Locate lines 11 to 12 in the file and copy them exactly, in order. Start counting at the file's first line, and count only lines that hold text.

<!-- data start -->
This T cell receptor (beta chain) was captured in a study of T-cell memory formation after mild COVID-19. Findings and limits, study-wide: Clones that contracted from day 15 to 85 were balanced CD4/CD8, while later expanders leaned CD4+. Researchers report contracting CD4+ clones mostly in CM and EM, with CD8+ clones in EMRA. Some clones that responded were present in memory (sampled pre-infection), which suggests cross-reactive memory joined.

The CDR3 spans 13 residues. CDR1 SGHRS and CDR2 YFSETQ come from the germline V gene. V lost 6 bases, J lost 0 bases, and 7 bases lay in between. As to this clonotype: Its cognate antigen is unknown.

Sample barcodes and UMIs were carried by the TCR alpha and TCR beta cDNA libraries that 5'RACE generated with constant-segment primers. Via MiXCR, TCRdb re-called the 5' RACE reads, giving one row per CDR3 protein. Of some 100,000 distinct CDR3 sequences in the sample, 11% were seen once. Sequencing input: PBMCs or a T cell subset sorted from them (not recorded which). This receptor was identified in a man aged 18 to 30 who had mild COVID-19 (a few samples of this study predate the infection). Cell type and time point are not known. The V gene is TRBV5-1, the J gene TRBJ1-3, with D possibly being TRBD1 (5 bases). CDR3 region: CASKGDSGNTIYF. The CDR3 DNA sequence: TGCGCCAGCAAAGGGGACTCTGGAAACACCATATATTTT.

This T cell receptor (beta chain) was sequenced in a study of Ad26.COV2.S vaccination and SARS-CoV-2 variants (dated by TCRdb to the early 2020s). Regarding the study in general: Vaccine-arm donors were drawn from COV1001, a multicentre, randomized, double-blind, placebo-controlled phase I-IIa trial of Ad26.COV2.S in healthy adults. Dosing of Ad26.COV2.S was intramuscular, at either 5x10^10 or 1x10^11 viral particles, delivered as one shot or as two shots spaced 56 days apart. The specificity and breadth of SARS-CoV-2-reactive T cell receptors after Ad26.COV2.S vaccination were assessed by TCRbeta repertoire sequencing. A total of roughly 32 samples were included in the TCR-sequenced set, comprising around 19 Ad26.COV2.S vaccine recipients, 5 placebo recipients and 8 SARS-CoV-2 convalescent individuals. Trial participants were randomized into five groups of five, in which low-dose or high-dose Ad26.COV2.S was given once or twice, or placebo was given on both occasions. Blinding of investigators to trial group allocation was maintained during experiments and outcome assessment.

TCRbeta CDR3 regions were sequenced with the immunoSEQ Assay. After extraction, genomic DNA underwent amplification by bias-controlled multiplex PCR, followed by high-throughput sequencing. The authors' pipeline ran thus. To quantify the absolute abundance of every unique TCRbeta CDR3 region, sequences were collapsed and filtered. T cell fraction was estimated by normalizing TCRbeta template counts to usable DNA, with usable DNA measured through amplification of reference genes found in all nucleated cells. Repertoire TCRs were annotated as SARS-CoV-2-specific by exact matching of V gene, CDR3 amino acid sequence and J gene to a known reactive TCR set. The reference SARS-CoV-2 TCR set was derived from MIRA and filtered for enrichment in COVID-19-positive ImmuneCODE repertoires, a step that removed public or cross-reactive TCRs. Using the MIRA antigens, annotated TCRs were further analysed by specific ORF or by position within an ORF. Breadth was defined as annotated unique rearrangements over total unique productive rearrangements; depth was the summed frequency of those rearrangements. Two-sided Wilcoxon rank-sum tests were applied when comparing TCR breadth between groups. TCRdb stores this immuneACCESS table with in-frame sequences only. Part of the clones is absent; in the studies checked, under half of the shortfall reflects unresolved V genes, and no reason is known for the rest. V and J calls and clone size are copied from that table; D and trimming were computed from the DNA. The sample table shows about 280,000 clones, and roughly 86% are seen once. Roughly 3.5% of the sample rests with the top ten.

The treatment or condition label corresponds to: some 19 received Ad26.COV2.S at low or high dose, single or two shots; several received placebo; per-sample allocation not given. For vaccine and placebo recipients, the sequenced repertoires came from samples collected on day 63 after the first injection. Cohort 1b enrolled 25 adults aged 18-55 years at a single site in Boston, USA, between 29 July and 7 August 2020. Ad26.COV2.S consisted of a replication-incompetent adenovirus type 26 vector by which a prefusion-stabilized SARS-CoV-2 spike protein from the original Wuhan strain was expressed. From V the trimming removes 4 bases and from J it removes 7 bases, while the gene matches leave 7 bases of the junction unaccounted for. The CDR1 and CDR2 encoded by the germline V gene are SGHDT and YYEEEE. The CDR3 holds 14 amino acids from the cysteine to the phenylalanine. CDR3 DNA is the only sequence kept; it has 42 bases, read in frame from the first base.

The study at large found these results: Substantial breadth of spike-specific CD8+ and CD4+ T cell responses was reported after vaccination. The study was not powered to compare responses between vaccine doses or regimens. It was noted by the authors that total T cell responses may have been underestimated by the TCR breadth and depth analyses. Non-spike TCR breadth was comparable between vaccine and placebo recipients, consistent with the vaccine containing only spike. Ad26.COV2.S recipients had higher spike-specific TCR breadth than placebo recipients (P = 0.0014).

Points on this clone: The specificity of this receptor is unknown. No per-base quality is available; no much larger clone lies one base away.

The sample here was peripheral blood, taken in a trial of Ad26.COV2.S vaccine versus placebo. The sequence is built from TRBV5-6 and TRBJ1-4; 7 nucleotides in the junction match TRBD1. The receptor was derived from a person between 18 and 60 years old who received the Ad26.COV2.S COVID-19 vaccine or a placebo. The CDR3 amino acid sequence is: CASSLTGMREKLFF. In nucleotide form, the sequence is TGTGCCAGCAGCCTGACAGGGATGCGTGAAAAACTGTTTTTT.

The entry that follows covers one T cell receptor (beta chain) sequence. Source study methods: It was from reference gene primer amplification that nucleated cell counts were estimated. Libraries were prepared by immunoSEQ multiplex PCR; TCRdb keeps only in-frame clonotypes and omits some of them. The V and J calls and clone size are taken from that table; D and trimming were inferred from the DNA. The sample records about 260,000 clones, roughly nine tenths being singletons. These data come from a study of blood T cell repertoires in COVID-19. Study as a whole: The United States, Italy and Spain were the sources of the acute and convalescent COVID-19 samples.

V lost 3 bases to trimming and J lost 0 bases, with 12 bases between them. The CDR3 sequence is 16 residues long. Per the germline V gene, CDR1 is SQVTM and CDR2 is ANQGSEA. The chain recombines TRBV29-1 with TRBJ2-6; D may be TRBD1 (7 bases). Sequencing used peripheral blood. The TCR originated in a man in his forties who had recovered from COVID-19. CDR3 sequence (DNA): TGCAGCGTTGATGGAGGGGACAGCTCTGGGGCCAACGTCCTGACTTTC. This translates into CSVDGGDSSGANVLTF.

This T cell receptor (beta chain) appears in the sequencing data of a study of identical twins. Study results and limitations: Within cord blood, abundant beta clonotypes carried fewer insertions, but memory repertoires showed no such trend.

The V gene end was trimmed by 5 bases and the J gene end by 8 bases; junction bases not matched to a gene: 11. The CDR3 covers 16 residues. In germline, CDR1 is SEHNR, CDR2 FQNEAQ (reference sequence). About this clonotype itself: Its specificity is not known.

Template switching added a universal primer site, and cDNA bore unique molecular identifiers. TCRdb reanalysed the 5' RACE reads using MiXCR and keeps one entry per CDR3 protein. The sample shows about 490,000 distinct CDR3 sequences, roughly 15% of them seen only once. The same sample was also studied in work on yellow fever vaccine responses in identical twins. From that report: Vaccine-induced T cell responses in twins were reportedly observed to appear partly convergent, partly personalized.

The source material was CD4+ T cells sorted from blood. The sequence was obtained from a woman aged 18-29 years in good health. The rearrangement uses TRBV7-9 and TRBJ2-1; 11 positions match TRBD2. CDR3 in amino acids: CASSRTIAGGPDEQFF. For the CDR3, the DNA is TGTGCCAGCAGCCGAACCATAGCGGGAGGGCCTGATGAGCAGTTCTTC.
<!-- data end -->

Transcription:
V lost 3 bases to trimming and J lost 0 bases, with 12 bases between them. The CDR3 sequence is 16 residues long. Per the germline V gene, CDR1 is SQVTM and CDR2 is ANQGSEA. The chain recombines TRBV29-1 with TRBJ2-6; D may be TRBD1 (7 bases). Sequencing used peripheral blood. The TCR originated in a man in his forties who had recovered from COVID-19. CDR3 sequence (DNA): TGCAGCGTTGATGGAGGGGACAGCTCTGGGGCCAACGTCCTGACTTTC. This translates into CSVDGGDSSGANVLTF.

This T cell receptor (beta chain) appears in the sequencing data of a study of identical twins. Study results and limitations: Within cord blood, abundant beta clonotypes carried fewer insertions, but memory repertoires showed no such trend.